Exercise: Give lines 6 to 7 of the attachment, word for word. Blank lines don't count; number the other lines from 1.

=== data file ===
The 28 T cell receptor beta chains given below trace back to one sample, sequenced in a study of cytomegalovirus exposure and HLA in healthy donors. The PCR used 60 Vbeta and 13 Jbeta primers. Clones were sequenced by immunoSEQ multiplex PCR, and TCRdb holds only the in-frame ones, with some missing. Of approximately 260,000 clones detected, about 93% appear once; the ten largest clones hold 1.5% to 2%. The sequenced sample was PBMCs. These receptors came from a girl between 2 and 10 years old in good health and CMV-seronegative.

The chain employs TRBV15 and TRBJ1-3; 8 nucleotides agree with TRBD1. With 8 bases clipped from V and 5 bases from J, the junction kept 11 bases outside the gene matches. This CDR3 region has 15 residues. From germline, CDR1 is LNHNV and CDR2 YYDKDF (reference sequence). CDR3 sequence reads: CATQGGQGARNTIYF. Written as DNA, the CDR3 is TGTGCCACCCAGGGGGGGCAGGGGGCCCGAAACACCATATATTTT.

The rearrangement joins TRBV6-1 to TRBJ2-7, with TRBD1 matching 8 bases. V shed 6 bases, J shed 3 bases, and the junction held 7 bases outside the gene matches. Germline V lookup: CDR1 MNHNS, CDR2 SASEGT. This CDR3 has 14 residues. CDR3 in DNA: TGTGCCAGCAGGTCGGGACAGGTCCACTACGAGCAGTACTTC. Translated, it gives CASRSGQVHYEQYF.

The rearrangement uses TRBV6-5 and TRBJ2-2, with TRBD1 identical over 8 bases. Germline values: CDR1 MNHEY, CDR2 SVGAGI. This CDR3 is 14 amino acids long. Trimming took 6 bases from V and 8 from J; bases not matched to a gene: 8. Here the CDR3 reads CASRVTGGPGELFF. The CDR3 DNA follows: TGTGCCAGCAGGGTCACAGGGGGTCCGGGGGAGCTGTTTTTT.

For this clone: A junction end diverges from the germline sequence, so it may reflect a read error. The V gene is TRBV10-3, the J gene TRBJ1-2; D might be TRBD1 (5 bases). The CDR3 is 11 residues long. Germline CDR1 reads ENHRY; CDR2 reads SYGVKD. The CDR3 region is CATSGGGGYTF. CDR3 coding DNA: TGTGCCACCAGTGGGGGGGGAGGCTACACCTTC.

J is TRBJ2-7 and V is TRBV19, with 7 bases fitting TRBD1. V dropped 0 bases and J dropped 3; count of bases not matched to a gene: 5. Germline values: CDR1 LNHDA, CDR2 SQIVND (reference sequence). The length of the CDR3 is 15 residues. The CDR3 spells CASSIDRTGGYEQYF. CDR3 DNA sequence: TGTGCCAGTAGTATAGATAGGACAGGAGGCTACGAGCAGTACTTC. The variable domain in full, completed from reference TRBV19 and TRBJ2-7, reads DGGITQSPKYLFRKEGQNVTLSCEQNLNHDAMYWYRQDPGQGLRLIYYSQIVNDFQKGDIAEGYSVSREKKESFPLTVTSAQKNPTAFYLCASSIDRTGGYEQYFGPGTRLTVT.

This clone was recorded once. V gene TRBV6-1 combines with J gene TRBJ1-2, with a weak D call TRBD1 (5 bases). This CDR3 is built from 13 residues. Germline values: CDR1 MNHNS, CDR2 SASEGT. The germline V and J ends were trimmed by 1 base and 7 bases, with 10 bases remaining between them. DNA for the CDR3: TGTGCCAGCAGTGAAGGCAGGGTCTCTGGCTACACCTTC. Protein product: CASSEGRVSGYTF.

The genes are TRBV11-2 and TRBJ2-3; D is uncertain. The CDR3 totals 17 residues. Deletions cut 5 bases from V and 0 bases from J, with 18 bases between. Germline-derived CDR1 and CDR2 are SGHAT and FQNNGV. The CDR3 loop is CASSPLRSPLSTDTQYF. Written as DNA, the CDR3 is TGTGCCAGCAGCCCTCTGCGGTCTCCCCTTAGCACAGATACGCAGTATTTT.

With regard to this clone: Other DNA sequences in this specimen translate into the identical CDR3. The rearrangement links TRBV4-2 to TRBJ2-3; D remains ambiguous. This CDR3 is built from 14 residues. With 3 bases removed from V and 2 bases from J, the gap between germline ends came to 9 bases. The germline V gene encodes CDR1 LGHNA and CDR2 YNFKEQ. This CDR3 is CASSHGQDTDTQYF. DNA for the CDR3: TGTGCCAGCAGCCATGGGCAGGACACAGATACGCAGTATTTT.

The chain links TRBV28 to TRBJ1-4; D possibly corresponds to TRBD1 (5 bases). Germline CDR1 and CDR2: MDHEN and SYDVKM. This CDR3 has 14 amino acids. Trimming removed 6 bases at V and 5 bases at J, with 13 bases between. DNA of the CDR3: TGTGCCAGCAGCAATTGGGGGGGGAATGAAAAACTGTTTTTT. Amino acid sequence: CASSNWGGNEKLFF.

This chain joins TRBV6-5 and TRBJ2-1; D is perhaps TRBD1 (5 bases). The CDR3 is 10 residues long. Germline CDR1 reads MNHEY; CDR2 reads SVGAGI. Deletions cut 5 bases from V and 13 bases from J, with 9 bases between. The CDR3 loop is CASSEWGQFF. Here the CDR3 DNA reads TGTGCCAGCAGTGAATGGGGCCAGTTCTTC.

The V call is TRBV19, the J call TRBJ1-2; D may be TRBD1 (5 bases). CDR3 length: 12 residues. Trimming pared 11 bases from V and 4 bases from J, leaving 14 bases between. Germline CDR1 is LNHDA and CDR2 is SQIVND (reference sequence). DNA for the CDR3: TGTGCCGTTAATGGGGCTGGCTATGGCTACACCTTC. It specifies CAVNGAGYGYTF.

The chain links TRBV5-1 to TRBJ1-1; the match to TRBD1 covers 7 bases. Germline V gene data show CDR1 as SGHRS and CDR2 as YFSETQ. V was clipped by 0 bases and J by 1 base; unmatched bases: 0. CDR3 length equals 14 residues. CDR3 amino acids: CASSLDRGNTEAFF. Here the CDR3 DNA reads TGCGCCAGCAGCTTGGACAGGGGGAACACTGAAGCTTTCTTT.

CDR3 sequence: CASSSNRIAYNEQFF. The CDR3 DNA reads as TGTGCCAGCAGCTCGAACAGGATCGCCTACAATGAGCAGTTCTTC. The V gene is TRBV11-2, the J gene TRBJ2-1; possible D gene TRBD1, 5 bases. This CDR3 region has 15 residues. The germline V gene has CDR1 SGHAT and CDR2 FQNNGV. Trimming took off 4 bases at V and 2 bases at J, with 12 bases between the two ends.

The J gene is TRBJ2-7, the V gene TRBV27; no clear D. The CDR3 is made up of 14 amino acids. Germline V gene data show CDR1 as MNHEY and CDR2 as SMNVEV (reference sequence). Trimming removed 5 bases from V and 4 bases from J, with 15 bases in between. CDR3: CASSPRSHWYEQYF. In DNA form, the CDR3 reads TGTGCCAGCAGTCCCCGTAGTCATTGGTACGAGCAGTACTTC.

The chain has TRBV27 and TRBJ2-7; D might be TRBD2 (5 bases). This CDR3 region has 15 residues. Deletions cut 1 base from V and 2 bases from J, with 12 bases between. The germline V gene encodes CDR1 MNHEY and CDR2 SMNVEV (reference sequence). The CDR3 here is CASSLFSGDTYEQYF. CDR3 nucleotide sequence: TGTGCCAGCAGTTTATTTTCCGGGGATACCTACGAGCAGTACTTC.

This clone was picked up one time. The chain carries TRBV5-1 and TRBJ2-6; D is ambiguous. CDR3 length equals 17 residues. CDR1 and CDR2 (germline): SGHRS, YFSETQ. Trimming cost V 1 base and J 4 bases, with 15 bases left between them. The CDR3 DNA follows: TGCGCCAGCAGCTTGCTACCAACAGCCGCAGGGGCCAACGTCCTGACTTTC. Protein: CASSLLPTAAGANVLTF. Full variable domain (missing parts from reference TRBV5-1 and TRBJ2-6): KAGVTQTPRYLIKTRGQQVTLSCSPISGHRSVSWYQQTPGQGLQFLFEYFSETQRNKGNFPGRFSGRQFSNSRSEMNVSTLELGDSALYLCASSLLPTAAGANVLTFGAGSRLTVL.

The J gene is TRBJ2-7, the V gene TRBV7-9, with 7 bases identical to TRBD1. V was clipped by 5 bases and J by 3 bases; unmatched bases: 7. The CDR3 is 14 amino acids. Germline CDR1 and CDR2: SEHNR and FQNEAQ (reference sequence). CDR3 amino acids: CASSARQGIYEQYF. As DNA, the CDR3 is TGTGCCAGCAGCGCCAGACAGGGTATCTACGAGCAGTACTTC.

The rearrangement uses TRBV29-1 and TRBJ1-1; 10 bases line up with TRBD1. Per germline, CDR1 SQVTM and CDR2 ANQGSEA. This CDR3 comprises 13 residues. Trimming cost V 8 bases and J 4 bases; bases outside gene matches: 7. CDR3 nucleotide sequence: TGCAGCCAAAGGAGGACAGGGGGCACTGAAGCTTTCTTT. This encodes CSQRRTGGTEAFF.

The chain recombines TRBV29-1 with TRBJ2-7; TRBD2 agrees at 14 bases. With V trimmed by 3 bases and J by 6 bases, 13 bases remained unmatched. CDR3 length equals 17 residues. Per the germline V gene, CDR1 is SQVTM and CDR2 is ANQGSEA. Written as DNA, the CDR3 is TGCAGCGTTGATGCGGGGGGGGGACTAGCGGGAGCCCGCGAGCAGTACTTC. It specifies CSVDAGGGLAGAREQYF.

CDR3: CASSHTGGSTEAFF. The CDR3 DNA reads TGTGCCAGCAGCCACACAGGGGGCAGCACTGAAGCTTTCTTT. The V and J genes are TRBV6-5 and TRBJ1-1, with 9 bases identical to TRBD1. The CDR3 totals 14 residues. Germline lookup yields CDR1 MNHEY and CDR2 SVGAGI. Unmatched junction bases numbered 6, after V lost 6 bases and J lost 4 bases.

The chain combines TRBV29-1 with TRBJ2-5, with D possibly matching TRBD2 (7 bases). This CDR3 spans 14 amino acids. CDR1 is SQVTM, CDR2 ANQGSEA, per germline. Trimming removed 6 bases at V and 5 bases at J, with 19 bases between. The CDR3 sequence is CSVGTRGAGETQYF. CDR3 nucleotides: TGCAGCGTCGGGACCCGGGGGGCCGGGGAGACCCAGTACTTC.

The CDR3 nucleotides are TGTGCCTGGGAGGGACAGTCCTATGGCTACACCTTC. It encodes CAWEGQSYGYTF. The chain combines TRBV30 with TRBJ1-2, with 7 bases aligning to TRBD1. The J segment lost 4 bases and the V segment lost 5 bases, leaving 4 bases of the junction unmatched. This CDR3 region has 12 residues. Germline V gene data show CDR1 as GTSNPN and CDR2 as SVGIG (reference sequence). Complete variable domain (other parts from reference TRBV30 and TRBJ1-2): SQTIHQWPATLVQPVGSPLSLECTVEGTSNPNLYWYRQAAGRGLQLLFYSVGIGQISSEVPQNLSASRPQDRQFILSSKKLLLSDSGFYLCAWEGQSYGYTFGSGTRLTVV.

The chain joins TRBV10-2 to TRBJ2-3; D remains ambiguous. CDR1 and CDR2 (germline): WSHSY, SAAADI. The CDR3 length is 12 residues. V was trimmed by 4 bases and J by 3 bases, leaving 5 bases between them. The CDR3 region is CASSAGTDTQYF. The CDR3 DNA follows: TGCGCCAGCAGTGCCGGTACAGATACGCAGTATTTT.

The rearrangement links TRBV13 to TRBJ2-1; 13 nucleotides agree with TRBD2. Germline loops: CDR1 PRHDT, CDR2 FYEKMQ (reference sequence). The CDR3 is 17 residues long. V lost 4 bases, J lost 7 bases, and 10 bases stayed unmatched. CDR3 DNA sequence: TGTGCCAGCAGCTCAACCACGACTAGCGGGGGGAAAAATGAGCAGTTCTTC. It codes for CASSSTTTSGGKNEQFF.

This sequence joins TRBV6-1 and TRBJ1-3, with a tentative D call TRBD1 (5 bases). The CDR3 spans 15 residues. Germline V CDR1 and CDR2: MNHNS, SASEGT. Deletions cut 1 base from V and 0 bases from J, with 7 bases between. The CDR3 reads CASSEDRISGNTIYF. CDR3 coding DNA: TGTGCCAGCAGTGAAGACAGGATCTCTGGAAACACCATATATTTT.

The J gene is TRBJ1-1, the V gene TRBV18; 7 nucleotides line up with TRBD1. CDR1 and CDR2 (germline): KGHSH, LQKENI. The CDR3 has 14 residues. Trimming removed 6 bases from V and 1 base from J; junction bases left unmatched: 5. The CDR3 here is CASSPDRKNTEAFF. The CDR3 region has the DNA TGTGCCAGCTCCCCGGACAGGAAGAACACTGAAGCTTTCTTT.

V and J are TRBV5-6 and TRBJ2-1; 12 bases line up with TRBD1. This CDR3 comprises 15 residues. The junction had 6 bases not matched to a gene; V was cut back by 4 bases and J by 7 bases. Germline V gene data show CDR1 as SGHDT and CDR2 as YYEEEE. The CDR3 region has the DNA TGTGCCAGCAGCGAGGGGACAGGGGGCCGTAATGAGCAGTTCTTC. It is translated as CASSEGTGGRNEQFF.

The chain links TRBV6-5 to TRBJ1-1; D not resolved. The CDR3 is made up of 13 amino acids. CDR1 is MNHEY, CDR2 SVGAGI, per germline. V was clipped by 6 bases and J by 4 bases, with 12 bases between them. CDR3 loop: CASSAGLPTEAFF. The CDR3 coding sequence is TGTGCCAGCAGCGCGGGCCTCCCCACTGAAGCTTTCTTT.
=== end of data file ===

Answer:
J is TRBJ2-7 and V is TRBV19, with 7 bases fitting TRBD1. V dropped 0 bases and J dropped 3; count of bases not matched to a gene: 5. Germline values: CDR1 LNHDA, CDR2 SQIVND (reference sequence). The length of the CDR3 is 15 residues. The CDR3 spells CASSIDRTGGYEQYF. CDR3 DNA sequence: TGTGCCAGTAGTATAGATAGGACAGGAGGCTACGAGCAGTACTTC. The variable domain in full, completed from reference TRBV19 and TRBJ2-7, reads DGGITQSPKYLFRKEGQNVTLSCEQNLNHDAMYWYRQDPGQGLRLIYYSQIVNDFQKGDIAEGYSVSREKKESFPLTVTSAQKNPTAFYLCASSIDRTGGYEQYFGPGTRLTVT.

This clone was recorded once. V gene TRBV6-1 combines with J gene TRBJ1-2, with a weak D call TRBD1 (5 bases). This CDR3 is built from 13 residues. Germline values: CDR1 MNHNS, CDR2 SASEGT. The germline V and J ends were trimmed by 1 base and 7 bases, with 10 bases remaining between them. DNA for the CDR3: TGTGCCAGCAGTGAAGGCAGGGTCTCTGGCTACACCTTC. Protein product: CASSEGRVSGYTF.